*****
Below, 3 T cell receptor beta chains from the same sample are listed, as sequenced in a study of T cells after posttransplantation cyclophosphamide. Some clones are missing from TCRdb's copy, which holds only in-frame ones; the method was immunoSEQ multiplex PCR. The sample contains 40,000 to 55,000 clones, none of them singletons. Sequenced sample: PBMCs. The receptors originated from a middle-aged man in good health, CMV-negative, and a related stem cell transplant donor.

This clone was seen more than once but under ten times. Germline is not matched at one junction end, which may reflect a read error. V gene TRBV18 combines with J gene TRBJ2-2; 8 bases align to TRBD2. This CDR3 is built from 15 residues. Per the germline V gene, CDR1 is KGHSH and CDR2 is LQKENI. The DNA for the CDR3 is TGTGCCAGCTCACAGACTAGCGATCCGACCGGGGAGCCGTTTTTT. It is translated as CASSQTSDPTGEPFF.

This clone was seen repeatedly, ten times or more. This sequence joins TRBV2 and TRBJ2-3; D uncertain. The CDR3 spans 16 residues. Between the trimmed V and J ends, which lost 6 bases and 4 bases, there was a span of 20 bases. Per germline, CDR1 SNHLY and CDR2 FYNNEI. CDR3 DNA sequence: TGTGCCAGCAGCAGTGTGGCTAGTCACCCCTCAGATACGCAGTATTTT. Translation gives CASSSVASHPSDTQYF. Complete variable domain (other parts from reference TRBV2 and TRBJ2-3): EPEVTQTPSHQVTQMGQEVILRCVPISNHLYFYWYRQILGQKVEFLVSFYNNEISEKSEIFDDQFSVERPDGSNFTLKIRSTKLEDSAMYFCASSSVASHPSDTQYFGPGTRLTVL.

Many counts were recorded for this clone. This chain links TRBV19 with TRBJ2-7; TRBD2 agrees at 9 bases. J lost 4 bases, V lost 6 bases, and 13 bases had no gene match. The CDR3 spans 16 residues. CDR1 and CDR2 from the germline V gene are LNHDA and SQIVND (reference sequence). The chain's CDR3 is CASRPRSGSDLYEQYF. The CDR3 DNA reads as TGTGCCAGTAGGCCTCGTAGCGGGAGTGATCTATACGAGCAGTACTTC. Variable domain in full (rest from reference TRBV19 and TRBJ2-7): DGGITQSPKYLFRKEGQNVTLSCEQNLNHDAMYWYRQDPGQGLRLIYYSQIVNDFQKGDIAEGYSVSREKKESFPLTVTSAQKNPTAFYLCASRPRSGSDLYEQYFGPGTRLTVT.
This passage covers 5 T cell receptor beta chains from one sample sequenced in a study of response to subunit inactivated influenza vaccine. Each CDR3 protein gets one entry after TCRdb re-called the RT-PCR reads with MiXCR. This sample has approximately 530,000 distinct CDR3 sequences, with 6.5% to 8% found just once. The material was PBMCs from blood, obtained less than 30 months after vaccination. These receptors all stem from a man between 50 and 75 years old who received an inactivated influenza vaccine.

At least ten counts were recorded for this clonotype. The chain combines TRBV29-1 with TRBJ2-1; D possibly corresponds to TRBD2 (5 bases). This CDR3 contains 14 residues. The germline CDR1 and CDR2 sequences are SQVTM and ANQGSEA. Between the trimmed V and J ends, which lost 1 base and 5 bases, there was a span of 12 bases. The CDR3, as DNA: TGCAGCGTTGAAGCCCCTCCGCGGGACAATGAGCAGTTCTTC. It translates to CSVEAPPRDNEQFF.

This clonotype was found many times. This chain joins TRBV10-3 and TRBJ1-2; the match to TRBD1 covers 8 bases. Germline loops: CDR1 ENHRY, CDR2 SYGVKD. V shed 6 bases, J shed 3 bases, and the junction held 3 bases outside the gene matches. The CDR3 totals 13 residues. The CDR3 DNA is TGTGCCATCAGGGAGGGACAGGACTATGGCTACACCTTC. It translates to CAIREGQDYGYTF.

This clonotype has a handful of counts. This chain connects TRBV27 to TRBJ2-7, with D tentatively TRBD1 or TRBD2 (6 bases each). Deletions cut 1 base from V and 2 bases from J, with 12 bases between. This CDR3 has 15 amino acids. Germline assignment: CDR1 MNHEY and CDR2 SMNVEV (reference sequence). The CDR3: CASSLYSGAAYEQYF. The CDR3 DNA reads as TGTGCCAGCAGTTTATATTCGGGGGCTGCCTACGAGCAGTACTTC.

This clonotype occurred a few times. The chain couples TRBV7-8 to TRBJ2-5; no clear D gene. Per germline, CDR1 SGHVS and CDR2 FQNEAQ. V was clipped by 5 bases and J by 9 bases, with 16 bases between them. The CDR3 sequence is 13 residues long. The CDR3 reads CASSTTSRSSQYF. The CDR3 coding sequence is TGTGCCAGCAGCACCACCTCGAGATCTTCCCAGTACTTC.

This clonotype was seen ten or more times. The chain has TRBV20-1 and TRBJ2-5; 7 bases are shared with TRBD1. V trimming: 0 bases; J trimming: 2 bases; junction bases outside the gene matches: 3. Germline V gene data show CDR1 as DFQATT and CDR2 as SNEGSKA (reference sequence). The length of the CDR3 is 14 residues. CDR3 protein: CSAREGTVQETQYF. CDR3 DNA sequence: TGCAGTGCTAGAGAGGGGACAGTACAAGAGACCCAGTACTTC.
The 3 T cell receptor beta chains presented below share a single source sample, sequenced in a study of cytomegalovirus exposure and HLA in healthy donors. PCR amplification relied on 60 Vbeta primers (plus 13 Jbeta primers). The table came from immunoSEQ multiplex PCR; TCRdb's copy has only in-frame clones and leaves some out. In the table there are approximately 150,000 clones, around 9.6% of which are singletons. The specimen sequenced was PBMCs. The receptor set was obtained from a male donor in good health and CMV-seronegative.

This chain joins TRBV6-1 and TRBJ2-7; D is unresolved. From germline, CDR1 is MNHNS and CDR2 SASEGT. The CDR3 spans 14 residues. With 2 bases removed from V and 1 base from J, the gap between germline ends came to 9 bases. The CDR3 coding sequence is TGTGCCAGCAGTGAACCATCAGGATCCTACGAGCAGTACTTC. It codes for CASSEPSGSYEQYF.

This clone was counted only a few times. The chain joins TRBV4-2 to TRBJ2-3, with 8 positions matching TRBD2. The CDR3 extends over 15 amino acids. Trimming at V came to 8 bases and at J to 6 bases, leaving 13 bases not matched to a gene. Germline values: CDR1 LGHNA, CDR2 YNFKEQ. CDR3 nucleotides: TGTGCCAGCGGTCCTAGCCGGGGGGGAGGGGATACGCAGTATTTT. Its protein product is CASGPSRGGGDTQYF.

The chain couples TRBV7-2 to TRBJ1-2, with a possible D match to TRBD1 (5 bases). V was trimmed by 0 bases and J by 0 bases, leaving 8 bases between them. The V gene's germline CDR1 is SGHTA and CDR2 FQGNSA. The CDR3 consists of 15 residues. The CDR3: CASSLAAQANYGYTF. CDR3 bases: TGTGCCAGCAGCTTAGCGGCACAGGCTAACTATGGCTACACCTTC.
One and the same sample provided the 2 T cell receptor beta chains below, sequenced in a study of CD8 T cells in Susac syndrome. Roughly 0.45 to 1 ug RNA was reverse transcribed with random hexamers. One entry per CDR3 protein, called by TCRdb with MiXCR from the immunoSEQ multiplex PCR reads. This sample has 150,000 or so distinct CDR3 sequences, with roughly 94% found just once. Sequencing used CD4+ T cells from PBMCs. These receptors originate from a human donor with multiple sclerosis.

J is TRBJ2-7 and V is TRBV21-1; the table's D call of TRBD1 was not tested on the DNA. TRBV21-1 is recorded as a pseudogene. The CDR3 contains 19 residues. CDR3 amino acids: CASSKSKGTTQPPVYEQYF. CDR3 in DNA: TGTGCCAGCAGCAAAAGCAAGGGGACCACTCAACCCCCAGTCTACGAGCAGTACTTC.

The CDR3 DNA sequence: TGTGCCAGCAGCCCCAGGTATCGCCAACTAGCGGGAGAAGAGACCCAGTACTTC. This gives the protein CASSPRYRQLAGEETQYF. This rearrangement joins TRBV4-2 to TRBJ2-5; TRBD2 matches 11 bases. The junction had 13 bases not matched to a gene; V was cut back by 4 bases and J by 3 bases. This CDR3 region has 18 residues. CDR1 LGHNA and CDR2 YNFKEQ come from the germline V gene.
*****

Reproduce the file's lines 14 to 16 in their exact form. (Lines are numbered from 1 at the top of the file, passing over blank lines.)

The chain couples TRBV7-2 to TRBJ1-2, with a possible D match to TRBD1 (5 bases). V was trimmed by 0 bases and J by 0 bases, leaving 8 bases between them. The V gene's germline CDR1 is SGHTA and CDR2 FQGNSA. The CDR3 consists of 15 residues. The CDR3: CASSLAAQANYGYTF. CDR3 bases: TGTGCCAGCAGCTTAGCGGCACAGGCTAACTATGGCTACACCTTC.
One and the same sample provided the 2 T cell receptor beta chains below, sequenced in a study of CD8 T cells in Susac syndrome. Roughly 0.45 to 1 ug RNA was reverse transcribed with random hexamers. One entry per CDR3 protein, called by TCRdb with MiXCR from the immunoSEQ multiplex PCR reads. This sample has 150,000 or so distinct CDR3 sequences, with roughly 94% found just once. Sequencing used CD4+ T cells from PBMCs. These receptors originate from a human donor with multiple sclerosis.

J is TRBJ2-7 and V is TRBV21-1; the table's D call of TRBD1 was not tested on the DNA. TRBV21-1 is recorded as a pseudogene. The CDR3 contains 19 residues. CDR3 amino acids: CASSKSKGTTQPPVYEQYF. CDR3 in DNA: TGTGCCAGCAGCAAAAGCAAGGGGACCACTCAACCCCCAGTCTACGAGCAGTACTTC.